Please Buckle up when you ride TAXI IN AUSTIN :
Buckling up is the easiest way to stay safe in a car. So why is it so easy to “forget” to do it in a cab? (Photo: Alamy)
Some risks are so obvious, just thinking about them sounds alarm bells: Driving in a blizzard or smoking cigarettes are just a couple that immediately come to mind.
But while there are the obvious risky situations, there are others that even the most diligent among us walk right into.
Say you’re about to head out on a work trip, so you call a cab to the airport. You get in the car and don’t bother buckling up. Maybe you take a little snooze before getting dropped off at your terminal. “By the time you arrive in the cab at the airport, the most injurious part of your journey is over,” Andreas Wilke, PhD, an associate professor at Clarkson University, tells Yahoo Health. After all, driving is far more dangerous than flying — especially if you didn’t bother to put on the seat belt. The thing is: We just don’t see it that way.
We’ve all been there: We skip the seat belt in a cab, text when we’re stopped at the red light, lay out by the pool without sunscreen, and get behind the wheel even though we’re totally sleep-deprived. To figure out why we do these, well, stupid things, we first must understand how we come to make decisions in the first place.
There are two different modes for thinking our way through decisions: Through experience (running away when something is scary, or lashing out when you’re angry), and through deliberation (knowing that UV rays cause skin cancer, so making the logical decision to avoid the rays).
“The deliberative mode is based more on numbers,” Ellen Peters, PhD, a psychology professor and director of the Decision Sciences Collaborative at The Ohio State University, tells Yahoo Health. The problem: Numbers don’t always carry much meaning, particularly to people who aren’t naturally mathematically inclined. And that’s when the first mode — decision-making based on experiences — takes over.
Here’s an example: Wearing a seat belt is the No. 1 way to protect yourself in a motor vehicle accident; doing so saved an estimated 75,000 lives between 2004 and 2008, according to the National Highway Traffic Safety Administration. “And while we might have some idea about this, we also might think, ‘Well, I didn’t wear one last time and it was OK,’” she says. “In this case, our experience is working against us.”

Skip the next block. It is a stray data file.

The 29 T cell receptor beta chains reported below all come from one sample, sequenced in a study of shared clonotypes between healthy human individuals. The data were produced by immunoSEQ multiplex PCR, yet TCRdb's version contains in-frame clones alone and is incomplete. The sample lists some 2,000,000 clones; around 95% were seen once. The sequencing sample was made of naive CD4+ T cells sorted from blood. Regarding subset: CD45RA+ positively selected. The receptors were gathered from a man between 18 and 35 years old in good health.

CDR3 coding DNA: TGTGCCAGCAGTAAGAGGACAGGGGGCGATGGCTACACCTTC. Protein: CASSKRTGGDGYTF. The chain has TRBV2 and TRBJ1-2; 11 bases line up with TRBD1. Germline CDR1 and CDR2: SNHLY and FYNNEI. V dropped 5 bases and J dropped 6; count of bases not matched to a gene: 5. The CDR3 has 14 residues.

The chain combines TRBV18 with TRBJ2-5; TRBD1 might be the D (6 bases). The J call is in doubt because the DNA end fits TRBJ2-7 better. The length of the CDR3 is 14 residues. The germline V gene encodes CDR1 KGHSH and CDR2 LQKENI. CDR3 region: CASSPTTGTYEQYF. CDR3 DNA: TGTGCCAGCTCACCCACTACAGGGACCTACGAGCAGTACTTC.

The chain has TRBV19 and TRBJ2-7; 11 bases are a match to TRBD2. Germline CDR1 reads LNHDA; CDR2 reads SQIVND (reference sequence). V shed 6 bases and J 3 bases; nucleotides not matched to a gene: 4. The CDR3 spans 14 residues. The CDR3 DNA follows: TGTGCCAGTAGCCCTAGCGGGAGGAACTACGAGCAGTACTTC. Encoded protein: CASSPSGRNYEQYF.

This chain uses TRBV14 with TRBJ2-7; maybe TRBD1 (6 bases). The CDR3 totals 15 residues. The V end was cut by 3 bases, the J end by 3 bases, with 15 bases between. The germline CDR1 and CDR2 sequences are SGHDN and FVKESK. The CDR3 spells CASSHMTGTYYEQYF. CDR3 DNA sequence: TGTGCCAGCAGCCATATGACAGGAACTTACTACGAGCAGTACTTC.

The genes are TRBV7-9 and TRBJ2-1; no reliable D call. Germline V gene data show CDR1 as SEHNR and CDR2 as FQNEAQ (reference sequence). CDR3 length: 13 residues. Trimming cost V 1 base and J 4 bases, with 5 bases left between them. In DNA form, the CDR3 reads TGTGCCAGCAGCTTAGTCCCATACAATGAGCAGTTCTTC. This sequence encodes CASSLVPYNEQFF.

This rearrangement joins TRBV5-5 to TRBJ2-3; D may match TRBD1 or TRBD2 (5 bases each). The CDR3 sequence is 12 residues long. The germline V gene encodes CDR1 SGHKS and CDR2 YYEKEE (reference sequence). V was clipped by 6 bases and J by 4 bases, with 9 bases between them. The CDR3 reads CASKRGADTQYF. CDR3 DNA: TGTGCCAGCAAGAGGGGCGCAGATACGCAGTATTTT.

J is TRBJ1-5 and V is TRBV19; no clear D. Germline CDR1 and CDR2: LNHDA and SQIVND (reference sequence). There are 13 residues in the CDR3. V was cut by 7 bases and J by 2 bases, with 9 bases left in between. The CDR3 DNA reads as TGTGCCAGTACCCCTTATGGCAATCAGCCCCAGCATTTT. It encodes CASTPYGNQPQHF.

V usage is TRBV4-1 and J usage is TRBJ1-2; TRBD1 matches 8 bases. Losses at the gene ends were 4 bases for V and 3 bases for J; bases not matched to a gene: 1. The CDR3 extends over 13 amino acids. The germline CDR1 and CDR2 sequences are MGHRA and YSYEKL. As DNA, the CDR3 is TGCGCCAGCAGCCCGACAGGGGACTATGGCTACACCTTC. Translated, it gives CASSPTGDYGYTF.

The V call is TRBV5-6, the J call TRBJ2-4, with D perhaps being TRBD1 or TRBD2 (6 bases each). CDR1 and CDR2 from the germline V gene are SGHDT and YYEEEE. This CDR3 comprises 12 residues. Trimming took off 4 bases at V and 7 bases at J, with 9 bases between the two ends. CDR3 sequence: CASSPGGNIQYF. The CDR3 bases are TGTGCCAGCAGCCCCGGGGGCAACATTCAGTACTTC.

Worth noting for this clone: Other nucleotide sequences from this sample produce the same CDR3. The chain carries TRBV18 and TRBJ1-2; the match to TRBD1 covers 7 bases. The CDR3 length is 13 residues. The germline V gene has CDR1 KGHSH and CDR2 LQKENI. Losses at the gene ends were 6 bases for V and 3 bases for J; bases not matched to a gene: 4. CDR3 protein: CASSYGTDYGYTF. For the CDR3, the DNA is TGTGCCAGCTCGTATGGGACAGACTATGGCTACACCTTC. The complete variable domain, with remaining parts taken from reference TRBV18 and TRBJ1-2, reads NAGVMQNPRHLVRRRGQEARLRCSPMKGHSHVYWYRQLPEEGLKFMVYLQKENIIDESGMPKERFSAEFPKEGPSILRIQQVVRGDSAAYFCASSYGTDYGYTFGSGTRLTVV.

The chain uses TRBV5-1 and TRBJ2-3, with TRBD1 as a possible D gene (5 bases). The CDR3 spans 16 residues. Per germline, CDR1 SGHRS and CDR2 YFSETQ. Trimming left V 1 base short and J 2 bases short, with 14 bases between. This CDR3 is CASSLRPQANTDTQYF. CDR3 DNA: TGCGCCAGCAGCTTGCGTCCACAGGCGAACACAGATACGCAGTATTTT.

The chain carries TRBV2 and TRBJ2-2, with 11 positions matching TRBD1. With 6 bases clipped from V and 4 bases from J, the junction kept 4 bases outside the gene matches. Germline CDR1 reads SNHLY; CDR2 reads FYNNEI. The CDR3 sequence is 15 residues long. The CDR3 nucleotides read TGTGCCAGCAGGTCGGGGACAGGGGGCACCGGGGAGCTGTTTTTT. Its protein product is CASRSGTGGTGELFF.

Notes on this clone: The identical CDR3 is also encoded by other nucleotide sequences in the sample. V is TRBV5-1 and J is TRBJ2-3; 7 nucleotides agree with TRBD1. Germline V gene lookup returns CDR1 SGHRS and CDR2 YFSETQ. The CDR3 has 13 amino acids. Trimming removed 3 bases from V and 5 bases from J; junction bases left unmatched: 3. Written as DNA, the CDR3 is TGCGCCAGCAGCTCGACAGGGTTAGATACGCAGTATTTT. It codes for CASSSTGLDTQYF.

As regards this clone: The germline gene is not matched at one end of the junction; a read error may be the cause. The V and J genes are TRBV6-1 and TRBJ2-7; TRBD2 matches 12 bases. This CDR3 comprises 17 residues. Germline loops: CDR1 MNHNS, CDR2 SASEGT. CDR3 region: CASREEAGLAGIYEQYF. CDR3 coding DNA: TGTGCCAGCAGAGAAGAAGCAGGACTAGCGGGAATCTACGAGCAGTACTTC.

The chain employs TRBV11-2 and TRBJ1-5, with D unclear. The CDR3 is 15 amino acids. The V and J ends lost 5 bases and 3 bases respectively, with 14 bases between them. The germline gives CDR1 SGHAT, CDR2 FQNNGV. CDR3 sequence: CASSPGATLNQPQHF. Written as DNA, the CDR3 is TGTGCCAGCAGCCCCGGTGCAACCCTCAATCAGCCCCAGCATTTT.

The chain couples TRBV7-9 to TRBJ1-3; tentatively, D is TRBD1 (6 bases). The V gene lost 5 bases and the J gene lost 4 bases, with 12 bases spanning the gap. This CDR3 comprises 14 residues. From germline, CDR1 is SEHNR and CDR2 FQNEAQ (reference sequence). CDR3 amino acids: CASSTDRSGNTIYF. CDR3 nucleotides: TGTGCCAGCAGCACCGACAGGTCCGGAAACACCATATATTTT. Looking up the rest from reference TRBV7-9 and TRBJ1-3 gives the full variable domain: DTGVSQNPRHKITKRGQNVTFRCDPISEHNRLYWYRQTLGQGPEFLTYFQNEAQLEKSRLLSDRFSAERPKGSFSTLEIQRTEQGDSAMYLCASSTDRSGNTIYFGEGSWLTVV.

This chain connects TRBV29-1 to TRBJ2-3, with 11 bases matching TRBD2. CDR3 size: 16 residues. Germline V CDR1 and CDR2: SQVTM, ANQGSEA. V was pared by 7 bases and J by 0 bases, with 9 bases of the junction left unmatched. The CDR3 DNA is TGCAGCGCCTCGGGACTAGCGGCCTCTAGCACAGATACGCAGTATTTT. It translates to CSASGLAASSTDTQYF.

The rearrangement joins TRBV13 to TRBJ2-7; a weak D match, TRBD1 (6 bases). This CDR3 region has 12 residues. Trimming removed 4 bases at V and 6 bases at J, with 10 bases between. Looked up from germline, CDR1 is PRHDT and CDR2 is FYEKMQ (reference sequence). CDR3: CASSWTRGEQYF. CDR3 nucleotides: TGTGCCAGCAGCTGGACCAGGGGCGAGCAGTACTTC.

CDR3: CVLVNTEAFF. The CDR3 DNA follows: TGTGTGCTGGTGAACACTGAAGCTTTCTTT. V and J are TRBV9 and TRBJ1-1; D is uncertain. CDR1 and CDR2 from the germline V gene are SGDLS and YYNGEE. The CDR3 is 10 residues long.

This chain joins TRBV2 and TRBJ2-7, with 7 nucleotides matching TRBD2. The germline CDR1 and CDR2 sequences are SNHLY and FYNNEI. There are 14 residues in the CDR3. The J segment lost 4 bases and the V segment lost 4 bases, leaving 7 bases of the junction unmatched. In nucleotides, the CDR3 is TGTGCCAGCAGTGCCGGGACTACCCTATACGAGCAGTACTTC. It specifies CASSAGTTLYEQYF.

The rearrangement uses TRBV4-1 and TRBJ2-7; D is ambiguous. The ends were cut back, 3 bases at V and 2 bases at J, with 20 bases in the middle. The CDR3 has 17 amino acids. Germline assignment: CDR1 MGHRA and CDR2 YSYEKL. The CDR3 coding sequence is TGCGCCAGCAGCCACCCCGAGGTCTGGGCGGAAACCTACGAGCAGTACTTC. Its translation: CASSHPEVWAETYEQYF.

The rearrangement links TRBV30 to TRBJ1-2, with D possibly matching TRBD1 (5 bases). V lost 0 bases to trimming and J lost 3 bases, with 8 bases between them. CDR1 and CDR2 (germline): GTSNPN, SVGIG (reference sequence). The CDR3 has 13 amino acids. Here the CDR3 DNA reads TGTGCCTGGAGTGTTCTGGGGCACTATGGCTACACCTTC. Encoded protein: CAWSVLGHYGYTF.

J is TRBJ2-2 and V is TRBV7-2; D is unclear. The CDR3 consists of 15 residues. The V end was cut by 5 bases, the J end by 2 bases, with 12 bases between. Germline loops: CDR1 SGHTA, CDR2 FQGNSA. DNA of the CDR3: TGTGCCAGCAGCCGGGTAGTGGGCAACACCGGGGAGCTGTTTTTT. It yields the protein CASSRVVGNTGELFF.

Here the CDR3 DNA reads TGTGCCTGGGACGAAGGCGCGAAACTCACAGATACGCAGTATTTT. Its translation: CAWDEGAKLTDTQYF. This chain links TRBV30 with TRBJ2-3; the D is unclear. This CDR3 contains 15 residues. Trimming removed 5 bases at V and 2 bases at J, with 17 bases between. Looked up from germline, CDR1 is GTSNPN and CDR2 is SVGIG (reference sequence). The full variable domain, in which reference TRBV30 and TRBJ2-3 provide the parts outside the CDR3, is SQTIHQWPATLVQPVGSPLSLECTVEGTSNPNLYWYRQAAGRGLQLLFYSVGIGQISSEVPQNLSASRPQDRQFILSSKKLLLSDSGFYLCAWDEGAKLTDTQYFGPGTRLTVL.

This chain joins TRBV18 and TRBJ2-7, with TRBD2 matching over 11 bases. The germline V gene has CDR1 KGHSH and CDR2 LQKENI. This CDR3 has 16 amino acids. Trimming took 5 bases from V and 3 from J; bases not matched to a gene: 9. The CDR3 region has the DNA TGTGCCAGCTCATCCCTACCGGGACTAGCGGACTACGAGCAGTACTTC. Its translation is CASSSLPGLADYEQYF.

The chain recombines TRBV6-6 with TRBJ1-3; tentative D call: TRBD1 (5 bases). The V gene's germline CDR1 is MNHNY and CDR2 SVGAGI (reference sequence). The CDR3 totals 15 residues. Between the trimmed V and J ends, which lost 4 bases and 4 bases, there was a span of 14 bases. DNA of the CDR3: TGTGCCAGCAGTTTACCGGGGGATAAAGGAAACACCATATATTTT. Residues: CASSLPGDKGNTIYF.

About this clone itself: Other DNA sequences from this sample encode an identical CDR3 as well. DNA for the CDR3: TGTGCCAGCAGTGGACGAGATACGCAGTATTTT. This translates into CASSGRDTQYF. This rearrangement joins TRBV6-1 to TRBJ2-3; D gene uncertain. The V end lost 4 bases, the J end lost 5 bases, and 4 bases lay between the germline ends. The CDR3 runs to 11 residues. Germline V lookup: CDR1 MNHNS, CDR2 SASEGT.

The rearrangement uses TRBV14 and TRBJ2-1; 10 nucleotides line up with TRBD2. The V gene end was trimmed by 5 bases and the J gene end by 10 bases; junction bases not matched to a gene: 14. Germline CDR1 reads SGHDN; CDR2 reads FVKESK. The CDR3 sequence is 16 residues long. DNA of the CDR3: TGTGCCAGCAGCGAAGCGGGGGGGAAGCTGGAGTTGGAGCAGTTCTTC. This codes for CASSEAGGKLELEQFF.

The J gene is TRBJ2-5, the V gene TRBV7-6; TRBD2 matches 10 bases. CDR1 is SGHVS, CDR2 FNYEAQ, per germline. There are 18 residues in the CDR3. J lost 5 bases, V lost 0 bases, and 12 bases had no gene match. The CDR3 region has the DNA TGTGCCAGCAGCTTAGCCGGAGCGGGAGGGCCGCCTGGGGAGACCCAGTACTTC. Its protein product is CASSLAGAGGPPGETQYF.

The same goes for texting and driving — we all know it’s super dangerous to type away behind the wheel, but we also may have shot off a few texts earlier at that red light and lived to tell the tale.
What throws our perceptions of risk out of whack?
We Misunderstand the Real Risk
We tend to perceive risk based on how someone has described it to us — and not because we have actually experienced it, explains Ann Bostrom, PhD, a researcher at the University of Washington’s Evans School of Public Policy and Governance who studies risk perception and communication.
Take someone who’s afraid of flying, after watching all the recent news coverage of planes that have crashed or disappeared. The reality is, plane crashes are rare: There were 73 commercial airline accidents, 12 of which were fatal, in 2014 — or about one accident for every 4.4 million flights, according to the International Air Travel Association. To compare: In 2013 alone, there were 30,057 fatal motor vehicle crashes.
But plane crashes tend to be described in horrific ways, and “that evokes a feeling that sticks with us and could make us very precautious,” Bostrom tells Yahoo Health.
Of course, familiarity is also a factor in how we make decisions, adds Wilke. Frequent flyers might not be as nervous about being in the air — and might even be more likely to fly than drive. The opposite can also be true: Someone who never flies may be more nervous and thus stick to the roads. Also, if you’ve lost someone close to you in a plane crash or a car crash, you may be more likely to avoid that mode of transportation.
We Think We’re in Control (Even When We’re Not)
Experience and information about risks aren’t the only factors at play in decision-making, though. Feeling in control or out of control can also alter the way you take risks, says Bostrom.
Back to the seat belt example: You may think that because taxi drivers are professionals at what they do, you’re safer when riding in a cab than when you’re driving yourself or are a passenger to a friend or family member. You’re in a controlled environment. Therefore, you may be more likely to skip the seat belt when riding in a cab.